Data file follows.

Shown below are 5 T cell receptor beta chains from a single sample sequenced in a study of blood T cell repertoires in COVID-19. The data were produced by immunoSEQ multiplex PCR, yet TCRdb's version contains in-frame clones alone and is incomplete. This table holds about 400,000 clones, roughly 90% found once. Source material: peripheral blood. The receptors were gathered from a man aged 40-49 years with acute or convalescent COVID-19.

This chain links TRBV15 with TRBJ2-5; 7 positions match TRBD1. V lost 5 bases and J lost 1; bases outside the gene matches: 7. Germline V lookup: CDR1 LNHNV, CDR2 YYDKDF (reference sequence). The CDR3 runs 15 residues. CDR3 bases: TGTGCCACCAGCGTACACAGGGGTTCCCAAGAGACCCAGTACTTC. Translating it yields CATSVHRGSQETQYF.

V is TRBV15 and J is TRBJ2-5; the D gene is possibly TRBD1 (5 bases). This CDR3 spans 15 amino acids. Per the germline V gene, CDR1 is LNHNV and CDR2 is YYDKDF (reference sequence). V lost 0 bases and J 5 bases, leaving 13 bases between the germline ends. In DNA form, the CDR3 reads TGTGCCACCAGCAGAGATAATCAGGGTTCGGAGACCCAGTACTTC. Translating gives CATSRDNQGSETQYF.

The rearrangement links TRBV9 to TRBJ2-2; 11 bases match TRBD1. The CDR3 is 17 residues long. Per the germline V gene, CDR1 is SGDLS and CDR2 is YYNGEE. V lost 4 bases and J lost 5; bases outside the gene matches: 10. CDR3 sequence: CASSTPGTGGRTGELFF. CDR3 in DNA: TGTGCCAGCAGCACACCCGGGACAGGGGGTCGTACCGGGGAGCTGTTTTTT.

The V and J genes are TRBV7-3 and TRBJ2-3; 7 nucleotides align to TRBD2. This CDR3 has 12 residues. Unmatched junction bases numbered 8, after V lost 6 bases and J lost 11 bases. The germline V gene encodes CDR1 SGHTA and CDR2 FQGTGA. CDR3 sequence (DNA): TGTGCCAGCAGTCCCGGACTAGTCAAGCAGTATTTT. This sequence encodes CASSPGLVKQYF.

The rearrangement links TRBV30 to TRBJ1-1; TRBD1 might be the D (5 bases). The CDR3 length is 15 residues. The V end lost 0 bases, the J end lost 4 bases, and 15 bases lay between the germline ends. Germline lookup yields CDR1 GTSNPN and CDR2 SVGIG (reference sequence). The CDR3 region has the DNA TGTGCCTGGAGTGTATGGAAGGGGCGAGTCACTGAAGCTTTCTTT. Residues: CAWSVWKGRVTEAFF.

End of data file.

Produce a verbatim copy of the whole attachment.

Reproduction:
Shown below are 5 T cell receptor beta chains from a single sample sequenced in a study of blood T cell repertoires in COVID-19. The data were produced by immunoSEQ multiplex PCR, yet TCRdb's version contains in-frame clones alone and is incomplete. This table holds about 400,000 clones, roughly 90% found once. Source material: peripheral blood. The receptors were gathered from a man aged 40-49 years with acute or convalescent COVID-19.

This chain links TRBV15 with TRBJ2-5; 7 positions match TRBD1. V lost 5 bases and J lost 1; bases outside the gene matches: 7. Germline V lookup: CDR1 LNHNV, CDR2 YYDKDF (reference sequence). The CDR3 runs 15 residues. CDR3 bases: TGTGCCACCAGCGTACACAGGGGTTCCCAAGAGACCCAGTACTTC. Translating it yields CATSVHRGSQETQYF.

V is TRBV15 and J is TRBJ2-5; the D gene is possibly TRBD1 (5 bases). This CDR3 spans 15 amino acids. Per the germline V gene, CDR1 is LNHNV and CDR2 is YYDKDF (reference sequence). V lost 0 bases and J 5 bases, leaving 13 bases between the germline ends. In DNA form, the CDR3 reads TGTGCCACCAGCAGAGATAATCAGGGTTCGGAGACCCAGTACTTC. Translating gives CATSRDNQGSETQYF.

The rearrangement links TRBV9 to TRBJ2-2; 11 bases match TRBD1. The CDR3 is 17 residues long. Per the germline V gene, CDR1 is SGDLS and CDR2 is YYNGEE. V lost 4 bases and J lost 5; bases outside the gene matches: 10. CDR3 sequence: CASSTPGTGGRTGELFF. CDR3 in DNA: TGTGCCAGCAGCACACCCGGGACAGGGGGTCGTACCGGGGAGCTGTTTTTT.

The V and J genes are TRBV7-3 and TRBJ2-3; 7 nucleotides align to TRBD2. This CDR3 has 12 residues. Unmatched junction bases numbered 8, after V lost 6 bases and J lost 11 bases. The germline V gene encodes CDR1 SGHTA and CDR2 FQGTGA. CDR3 sequence (DNA): TGTGCCAGCAGTCCCGGACTAGTCAAGCAGTATTTT. This sequence encodes CASSPGLVKQYF.

The rearrangement links TRBV30 to TRBJ1-1; TRBD1 might be the D (5 bases). The CDR3 length is 15 residues. The V end lost 0 bases, the J end lost 4 bases, and 15 bases lay between the germline ends. Germline lookup yields CDR1 GTSNPN and CDR2 SVGIG (reference sequence). The CDR3 region has the DNA TGTGCCTGGAGTGTATGGAAGGGGCGAGTCACTGAAGCTTTCTTT. Residues: CAWSVWKGRVTEAFF.